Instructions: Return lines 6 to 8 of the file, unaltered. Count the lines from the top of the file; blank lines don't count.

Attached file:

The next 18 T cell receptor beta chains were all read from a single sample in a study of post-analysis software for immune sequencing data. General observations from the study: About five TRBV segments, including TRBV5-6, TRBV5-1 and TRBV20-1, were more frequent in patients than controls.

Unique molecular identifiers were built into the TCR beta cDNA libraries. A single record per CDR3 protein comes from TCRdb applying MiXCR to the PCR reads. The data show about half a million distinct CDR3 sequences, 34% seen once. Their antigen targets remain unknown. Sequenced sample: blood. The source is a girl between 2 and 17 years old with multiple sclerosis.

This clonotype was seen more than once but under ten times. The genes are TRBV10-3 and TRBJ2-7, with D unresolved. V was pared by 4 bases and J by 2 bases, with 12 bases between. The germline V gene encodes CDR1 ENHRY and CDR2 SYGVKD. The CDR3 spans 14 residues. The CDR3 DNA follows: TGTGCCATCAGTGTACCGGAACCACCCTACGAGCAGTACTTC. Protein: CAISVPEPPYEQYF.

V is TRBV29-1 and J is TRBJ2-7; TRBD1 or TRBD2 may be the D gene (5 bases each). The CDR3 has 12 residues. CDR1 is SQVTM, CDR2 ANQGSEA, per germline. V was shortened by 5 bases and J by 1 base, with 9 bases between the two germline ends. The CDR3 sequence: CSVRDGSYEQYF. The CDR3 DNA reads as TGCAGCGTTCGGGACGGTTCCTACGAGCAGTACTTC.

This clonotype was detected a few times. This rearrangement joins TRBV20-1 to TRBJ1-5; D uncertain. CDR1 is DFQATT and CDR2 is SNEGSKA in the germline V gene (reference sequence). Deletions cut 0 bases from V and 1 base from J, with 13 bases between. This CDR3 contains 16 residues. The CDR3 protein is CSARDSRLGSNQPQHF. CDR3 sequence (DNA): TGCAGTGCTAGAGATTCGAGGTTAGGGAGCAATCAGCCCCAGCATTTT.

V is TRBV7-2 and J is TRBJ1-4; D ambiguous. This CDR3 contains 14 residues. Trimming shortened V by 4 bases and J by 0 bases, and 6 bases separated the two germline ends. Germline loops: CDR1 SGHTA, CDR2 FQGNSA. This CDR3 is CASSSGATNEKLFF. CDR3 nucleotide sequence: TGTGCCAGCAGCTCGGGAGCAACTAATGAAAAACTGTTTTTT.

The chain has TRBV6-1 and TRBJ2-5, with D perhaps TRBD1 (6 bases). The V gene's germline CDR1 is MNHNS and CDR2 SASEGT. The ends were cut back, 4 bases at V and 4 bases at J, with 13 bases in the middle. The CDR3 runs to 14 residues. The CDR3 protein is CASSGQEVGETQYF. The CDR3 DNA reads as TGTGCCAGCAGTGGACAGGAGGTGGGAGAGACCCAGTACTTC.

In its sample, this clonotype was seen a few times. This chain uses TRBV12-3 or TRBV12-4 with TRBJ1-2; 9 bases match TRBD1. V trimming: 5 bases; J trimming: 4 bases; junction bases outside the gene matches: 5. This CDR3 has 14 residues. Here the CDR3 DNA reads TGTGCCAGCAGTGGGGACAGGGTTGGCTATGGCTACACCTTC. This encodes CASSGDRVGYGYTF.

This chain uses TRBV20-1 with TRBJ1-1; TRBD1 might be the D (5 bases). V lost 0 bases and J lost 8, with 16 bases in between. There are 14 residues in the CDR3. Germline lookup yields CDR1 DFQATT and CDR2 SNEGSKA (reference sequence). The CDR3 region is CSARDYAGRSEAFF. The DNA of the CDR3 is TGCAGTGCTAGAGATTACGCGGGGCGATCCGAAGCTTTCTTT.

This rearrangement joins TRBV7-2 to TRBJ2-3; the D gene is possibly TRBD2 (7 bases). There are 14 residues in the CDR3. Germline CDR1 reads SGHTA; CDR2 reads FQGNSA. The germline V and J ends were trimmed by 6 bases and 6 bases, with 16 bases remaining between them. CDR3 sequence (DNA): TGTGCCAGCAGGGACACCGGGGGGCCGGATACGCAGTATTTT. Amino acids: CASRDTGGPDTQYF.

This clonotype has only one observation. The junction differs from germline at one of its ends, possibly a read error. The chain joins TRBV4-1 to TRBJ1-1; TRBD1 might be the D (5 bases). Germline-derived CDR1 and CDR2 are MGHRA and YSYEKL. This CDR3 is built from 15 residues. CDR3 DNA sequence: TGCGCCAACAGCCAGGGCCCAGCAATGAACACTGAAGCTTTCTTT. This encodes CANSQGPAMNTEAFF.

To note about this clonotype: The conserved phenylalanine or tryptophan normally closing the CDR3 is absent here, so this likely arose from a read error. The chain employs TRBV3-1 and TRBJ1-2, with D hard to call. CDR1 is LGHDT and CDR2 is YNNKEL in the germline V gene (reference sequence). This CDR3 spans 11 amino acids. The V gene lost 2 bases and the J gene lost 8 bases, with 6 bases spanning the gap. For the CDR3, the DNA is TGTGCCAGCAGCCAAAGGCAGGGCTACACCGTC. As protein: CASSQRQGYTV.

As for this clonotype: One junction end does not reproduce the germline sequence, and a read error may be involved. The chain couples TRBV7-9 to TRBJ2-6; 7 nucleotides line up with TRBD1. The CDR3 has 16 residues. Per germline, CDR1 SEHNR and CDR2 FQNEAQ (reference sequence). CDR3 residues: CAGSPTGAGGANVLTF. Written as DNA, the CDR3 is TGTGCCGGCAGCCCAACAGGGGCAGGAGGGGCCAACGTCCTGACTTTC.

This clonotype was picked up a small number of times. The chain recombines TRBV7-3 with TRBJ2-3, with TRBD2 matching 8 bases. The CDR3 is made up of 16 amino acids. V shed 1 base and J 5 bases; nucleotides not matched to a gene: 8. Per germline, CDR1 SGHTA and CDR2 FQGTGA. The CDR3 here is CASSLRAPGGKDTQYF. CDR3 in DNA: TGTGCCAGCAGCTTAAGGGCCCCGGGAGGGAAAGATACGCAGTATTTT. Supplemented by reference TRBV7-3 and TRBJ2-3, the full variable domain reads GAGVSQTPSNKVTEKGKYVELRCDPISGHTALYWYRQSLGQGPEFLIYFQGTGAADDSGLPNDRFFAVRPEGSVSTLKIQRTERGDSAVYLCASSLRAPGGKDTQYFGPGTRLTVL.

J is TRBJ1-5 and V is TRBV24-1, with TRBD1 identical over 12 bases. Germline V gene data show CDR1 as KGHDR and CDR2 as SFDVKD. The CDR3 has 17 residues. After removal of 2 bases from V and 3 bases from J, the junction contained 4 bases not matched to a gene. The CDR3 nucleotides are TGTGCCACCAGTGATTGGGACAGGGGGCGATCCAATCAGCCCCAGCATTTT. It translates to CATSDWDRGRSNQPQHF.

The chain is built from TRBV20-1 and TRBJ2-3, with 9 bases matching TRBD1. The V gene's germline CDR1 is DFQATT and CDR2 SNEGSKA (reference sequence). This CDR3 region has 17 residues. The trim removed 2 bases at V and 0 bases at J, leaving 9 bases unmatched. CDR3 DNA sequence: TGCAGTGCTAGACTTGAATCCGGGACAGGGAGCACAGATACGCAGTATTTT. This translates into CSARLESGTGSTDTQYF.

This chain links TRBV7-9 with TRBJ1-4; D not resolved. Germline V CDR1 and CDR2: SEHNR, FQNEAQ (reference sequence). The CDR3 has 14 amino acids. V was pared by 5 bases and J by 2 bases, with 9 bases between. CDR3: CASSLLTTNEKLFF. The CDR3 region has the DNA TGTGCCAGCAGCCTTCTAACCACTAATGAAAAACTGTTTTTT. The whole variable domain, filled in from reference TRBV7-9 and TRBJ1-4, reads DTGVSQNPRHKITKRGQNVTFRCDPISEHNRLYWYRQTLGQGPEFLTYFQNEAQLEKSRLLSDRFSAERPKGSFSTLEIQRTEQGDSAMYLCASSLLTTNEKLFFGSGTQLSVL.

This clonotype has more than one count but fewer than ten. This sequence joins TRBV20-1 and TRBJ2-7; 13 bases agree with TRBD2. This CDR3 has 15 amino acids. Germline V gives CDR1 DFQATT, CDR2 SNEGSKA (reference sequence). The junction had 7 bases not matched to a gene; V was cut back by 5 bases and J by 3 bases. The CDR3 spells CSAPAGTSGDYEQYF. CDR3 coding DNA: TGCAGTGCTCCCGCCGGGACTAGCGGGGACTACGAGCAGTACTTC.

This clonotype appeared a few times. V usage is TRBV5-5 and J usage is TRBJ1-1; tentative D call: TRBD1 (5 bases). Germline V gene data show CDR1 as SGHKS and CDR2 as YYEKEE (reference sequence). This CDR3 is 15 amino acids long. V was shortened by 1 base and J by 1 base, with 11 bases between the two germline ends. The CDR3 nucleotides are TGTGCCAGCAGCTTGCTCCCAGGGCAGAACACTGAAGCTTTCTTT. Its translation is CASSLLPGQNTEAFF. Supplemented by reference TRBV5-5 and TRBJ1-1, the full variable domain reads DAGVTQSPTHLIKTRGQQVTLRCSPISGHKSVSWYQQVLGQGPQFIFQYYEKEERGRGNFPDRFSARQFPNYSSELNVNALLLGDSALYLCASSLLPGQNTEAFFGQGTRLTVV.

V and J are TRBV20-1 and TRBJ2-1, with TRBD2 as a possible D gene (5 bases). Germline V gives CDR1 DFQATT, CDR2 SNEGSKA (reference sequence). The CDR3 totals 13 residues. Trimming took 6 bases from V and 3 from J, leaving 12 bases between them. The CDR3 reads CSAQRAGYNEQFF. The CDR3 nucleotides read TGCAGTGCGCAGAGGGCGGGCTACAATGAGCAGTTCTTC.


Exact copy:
V is TRBV7-2 and J is TRBJ1-4; D ambiguous. This CDR3 contains 14 residues. Trimming shortened V by 4 bases and J by 0 bases, and 6 bases separated the two germline ends. Germline loops: CDR1 SGHTA, CDR2 FQGNSA. This CDR3 is CASSSGATNEKLFF. CDR3 nucleotide sequence: TGTGCCAGCAGCTCGGGAGCAACTAATGAAAAACTGTTTTTT.

The chain has TRBV6-1 and TRBJ2-5, with D perhaps TRBD1 (6 bases). The V gene's germline CDR1 is MNHNS and CDR2 SASEGT. The ends were cut back, 4 bases at V and 4 bases at J, with 13 bases in the middle. The CDR3 runs to 14 residues. The CDR3 protein is CASSGQEVGETQYF. The CDR3 DNA reads as TGTGCCAGCAGTGGACAGGAGGTGGGAGAGACCCAGTACTTC.

In its sample, this clonotype was seen a few times. This chain uses TRBV12-3 or TRBV12-4 with TRBJ1-2; 9 bases match TRBD1. V trimming: 5 bases; J trimming: 4 bases; junction bases outside the gene matches: 5. This CDR3 has 14 residues. Here the CDR3 DNA reads TGTGCCAGCAGTGGGGACAGGGTTGGCTATGGCTACACCTTC. This encodes CASSGDRVGYGYTF.